Music | Welcome to His World: Fending off bipolar disorder and a diabetic coma, Daniel Johnston is better than ever | Music | Salt Lake City | Salt Lake City Weekly

Music | Welcome to His World: Fending off bipolar disorder and a diabetic coma, Daniel Johnston is better than ever 

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To many, Daniel Johnston is a hero, a tragic legend who sings his soul and expresses emotions we can’t seem to articulate in simple songs he once passed around on cassettes tapes in the early 1980s. He does it because he’s crazy, or that’s what we tell ourselves, because we can’t fathom such honesty. Thus we romanticize Johnston’s bipolar disorder, worship—rather than ridicule—his shortcomings and treat them like superpowers, because of the wonderful things he does.

Johnston’s also prone to outbursts, sometimes violent ones. He’s hung up on me before, and I once was told that I narrowly avoided a Johnston smackdown at Kilby Court because I approached him just after he was informed that the two 2-liter bottles of soda he desired weren’t on site. Interview requests come with caveats (“You may get plenty; he may hang up on you”) and instructions to call Daniel’s famously God-fearing ex-fighter pilot father Bill (who prefers to be addressed by his rank) to restate your request. They say Bill can be grouchy, perhaps because he’s shell-shocked by both his World War II experiences and raising Daniel, who—among other things—famously wrestled away the controls of his dad’s passenger plane en route from a gig in Austin, nearly killing them and landing Daniel in a mental institution.

So it was with some fear—part fan-boy, part chickensh—t—that I rang the Johnston home in Waller, Texas. I’d forgotten his rank, but Mr. Johnston failed to raise hell when addressed as “Mr. Johnston.” And, although I call 10 minutes late, and Daniel is off in the ether, our engagement already forgotten, Mr. Johnston laughs and says he’ll “go chase him again” if I’m willing to hold the line for about 10 minutes. I strain to hear the background noise, hoping to catch a semi-private conversation between father and manchild. Alas, the connection turns the voices and music into white noise. Five minutes later, Johnston comes on the line.

He sounds all smiles—“Where are you?” He knows he’s been to Salt Lake City, but doesn’t recall when. “It’s been a while … it’s hard to keep track.” That’s partly because of his condition, but he’s had a lot going on, too. There was that diabetic coma in 2005, the film The Devil and Daniel Johnston which won the Documentary Directing Award at Sundance in 2005 and is a popular DVD title. A Houston theater company produced Speeding Motorcycle, based on his songs. He’s been on The Henry Rollins Show, played the All Tomorrow’s Parties Festival last May and manages two short tours per year. Best of all, his family started a record label, Yip Eye Tunes, and is making his entire 23-album discography available for download—a boon for fans—and creating sharp collectible vinyl editions of his landmark albums Hi, How Are You and Yip Jump Music as well as releasing his first greatest hits comp, Welcome to My World. Johnston loves being busy.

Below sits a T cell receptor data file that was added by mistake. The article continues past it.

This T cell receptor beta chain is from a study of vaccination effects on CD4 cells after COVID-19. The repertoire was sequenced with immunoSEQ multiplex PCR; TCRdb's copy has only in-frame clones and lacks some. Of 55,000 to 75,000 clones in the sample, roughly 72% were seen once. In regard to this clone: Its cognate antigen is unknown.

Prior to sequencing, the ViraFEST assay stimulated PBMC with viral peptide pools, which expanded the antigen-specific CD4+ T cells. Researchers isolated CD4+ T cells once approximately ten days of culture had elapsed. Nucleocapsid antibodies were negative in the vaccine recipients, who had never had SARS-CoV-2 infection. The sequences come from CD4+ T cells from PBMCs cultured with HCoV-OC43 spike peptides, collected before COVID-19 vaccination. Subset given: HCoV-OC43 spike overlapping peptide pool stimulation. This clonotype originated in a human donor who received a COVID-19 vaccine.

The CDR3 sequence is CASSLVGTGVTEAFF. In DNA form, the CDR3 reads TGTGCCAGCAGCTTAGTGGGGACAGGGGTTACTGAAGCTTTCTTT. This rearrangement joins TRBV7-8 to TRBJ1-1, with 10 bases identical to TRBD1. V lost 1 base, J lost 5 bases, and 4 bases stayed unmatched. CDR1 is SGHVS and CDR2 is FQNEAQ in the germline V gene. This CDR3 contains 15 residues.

“I have lots of things happenin’,” he enthuses. “It’s been quite a year for me with the movie out and everything. It’s pretty weird. It is.” Seeing himself in the film (“Oh, about 10 times”) was a kick, he says—even better when a video catalog came to his house and his film was “right there with Boris Karloff and Jack Nicholson—there’s my movie.” The film is foremost in his mind, possibly because it’s something he’s always wanted. Other than that, he’s content to live in his own world and do his thing. He doesn’t even seem to understand the downloading aspect of Yip Eye Tunes, just that it’s out there and it’s a good thing, a way to put out more music.

“I’m planning some new albums. It takes a long time to get an album out sometimes, but you know. We’ve got a lot of material that we haven’t done yet. So it’s gonna last a few years.”

At least the tortured singer-songwriter understands that life is good, and it can get better. The once notorious junk food (and soda) junkie has lost weight—“I’ve been eatin’ pretty good”—and he’s even working to refine his hamfisted but serviceable guitar technique. “I’m tryin’ to practice more … teachin’ myself guitar lessons. Most of the songs I wrote before are all the easiest chords possible. Major and minor chords. I’m figurin’ out how to play some scales and stuff.”

And one day, he says, he might even get off a rippin’ solo.

“I’ve come up with a few in my life that I thought would be cool. There’s one recorded that I don’t think was ever released. … It was just a normal song that had a guitar break, a lead guitar solo that I made up. I’ll probably use that guitar solo on somethin’ new.”

DANIEL JOHNSTON w/ Band of Annuals @ In the Venue, 579 W. 200 South, Thursday April 3, 7 p.m.

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